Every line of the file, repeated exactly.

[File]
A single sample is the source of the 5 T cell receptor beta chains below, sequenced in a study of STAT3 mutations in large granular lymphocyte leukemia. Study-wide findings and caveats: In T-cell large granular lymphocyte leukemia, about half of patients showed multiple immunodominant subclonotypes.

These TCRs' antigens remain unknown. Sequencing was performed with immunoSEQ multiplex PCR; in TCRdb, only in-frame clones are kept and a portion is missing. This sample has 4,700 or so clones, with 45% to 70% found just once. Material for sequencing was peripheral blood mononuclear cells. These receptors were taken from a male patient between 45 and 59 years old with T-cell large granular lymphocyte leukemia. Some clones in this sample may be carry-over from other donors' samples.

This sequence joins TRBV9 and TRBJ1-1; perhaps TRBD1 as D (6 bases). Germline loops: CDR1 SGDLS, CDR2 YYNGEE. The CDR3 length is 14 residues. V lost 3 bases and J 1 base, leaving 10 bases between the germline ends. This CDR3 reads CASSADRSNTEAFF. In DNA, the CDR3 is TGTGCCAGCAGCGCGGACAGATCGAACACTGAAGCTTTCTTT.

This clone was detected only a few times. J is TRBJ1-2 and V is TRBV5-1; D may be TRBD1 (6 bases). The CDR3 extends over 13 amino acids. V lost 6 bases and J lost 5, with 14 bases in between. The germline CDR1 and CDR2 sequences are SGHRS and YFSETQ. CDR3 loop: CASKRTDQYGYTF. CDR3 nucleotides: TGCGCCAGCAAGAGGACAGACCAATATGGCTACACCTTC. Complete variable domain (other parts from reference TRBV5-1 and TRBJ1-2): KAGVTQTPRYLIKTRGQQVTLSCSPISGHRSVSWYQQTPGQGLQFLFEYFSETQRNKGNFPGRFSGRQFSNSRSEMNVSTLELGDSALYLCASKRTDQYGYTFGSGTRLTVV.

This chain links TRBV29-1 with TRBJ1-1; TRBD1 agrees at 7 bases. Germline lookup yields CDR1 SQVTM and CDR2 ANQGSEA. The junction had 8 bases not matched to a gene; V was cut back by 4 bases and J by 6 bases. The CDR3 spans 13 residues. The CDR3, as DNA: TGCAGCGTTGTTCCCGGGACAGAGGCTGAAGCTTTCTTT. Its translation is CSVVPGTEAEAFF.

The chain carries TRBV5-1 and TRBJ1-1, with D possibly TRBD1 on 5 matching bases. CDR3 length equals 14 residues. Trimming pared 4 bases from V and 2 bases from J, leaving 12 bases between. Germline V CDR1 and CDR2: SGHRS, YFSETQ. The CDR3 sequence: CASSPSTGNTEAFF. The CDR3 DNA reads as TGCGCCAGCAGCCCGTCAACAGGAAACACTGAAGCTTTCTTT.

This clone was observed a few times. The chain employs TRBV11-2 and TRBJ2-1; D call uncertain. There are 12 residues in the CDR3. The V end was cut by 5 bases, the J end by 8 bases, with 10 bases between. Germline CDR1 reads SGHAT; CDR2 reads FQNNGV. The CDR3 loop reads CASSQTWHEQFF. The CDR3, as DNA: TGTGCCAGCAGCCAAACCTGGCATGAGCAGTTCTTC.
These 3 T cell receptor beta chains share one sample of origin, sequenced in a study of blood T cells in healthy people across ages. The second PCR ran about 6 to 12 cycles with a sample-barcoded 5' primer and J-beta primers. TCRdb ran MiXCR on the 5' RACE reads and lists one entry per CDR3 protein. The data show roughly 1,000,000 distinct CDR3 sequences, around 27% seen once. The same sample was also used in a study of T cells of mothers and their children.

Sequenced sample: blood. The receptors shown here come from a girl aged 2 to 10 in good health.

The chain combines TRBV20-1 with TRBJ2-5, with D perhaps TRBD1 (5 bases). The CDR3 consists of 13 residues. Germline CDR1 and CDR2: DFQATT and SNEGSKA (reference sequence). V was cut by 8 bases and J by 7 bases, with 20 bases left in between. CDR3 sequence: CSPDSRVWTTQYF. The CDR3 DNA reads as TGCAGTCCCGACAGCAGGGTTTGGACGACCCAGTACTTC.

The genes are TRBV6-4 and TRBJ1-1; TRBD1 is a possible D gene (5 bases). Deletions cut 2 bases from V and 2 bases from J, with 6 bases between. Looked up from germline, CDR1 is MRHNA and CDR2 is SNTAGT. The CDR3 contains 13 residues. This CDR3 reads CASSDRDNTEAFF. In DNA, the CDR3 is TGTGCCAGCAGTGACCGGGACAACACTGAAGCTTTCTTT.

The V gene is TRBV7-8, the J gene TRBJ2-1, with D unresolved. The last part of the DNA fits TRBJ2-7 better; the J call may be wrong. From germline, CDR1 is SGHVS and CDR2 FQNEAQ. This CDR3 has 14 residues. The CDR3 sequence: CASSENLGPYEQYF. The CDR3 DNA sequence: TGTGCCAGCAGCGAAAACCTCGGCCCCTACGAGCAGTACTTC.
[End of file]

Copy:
A single sample is the source of the 5 T cell receptor beta chains below, sequenced in a study of STAT3 mutations in large granular lymphocyte leukemia. Study-wide findings and caveats: In T-cell large granular lymphocyte leukemia, about half of patients showed multiple immunodominant subclonotypes.

These TCRs' antigens remain unknown. Sequencing was performed with immunoSEQ multiplex PCR; in TCRdb, only in-frame clones are kept and a portion is missing. This sample has 4,700 or so clones, with 45% to 70% found just once. Material for sequencing was peripheral blood mononuclear cells. These receptors were taken from a male patient between 45 and 59 years old with T-cell large granular lymphocyte leukemia. Some clones in this sample may be carry-over from other donors' samples.

This sequence joins TRBV9 and TRBJ1-1; perhaps TRBD1 as D (6 bases). Germline loops: CDR1 SGDLS, CDR2 YYNGEE. The CDR3 length is 14 residues. V lost 3 bases and J 1 base, leaving 10 bases between the germline ends. This CDR3 reads CASSADRSNTEAFF. In DNA, the CDR3 is TGTGCCAGCAGCGCGGACAGATCGAACACTGAAGCTTTCTTT.

This clone was detected only a few times. J is TRBJ1-2 and V is TRBV5-1; D may be TRBD1 (6 bases). The CDR3 extends over 13 amino acids. V lost 6 bases and J lost 5, with 14 bases in between. The germline CDR1 and CDR2 sequences are SGHRS and YFSETQ. CDR3 loop: CASKRTDQYGYTF. CDR3 nucleotides: TGCGCCAGCAAGAGGACAGACCAATATGGCTACACCTTC. Complete variable domain (other parts from reference TRBV5-1 and TRBJ1-2): KAGVTQTPRYLIKTRGQQVTLSCSPISGHRSVSWYQQTPGQGLQFLFEYFSETQRNKGNFPGRFSGRQFSNSRSEMNVSTLELGDSALYLCASKRTDQYGYTFGSGTRLTVV.

This chain links TRBV29-1 with TRBJ1-1; TRBD1 agrees at 7 bases. Germline lookup yields CDR1 SQVTM and CDR2 ANQGSEA. The junction had 8 bases not matched to a gene; V was cut back by 4 bases and J by 6 bases. The CDR3 spans 13 residues. The CDR3, as DNA: TGCAGCGTTGTTCCCGGGACAGAGGCTGAAGCTTTCTTT. Its translation is CSVVPGTEAEAFF.

The chain carries TRBV5-1 and TRBJ1-1, with D possibly TRBD1 on 5 matching bases. CDR3 length equals 14 residues. Trimming pared 4 bases from V and 2 bases from J, leaving 12 bases between. Germline V CDR1 and CDR2: SGHRS, YFSETQ. The CDR3 sequence: CASSPSTGNTEAFF. The CDR3 DNA reads as TGCGCCAGCAGCCCGTCAACAGGAAACACTGAAGCTTTCTTT.

This clone was observed a few times. The chain employs TRBV11-2 and TRBJ2-1; D call uncertain. There are 12 residues in the CDR3. The V end was cut by 5 bases, the J end by 8 bases, with 10 bases between. Germline CDR1 reads SGHAT; CDR2 reads FQNNGV. The CDR3 loop reads CASSQTWHEQFF. The CDR3, as DNA: TGTGCCAGCAGCCAAACCTGGCATGAGCAGTTCTTC.
These 3 T cell receptor beta chains share one sample of origin, sequenced in a study of blood T cells in healthy people across ages. The second PCR ran about 6 to 12 cycles with a sample-barcoded 5' primer and J-beta primers. TCRdb ran MiXCR on the 5' RACE reads and lists one entry per CDR3 protein. The data show roughly 1,000,000 distinct CDR3 sequences, around 27% seen once. The same sample was also used in a study of T cells of mothers and their children.

Sequenced sample: blood. The receptors shown here come from a girl aged 2 to 10 in good health.

The chain combines TRBV20-1 with TRBJ2-5, with D perhaps TRBD1 (5 bases). The CDR3 consists of 13 residues. Germline CDR1 and CDR2: DFQATT and SNEGSKA (reference sequence). V was cut by 8 bases and J by 7 bases, with 20 bases left in between. CDR3 sequence: CSPDSRVWTTQYF. The CDR3 DNA reads as TGCAGTCCCGACAGCAGGGTTTGGACGACCCAGTACTTC.

The genes are TRBV6-4 and TRBJ1-1; TRBD1 is a possible D gene (5 bases). Deletions cut 2 bases from V and 2 bases from J, with 6 bases between. Looked up from germline, CDR1 is MRHNA and CDR2 is SNTAGT. The CDR3 contains 13 residues. This CDR3 reads CASSDRDNTEAFF. In DNA, the CDR3 is TGTGCCAGCAGTGACCGGGACAACACTGAAGCTTTCTTT.

The V gene is TRBV7-8, the J gene TRBJ2-1, with D unresolved. The last part of the DNA fits TRBJ2-7 better; the J call may be wrong. From germline, CDR1 is SGHVS and CDR2 FQNEAQ. This CDR3 has 14 residues. The CDR3 sequence: CASSENLGPYEQYF. The CDR3 DNA sequence: TGTGCCAGCAGCGAAAACCTCGGCCCCTACGAGCAGTACTTC.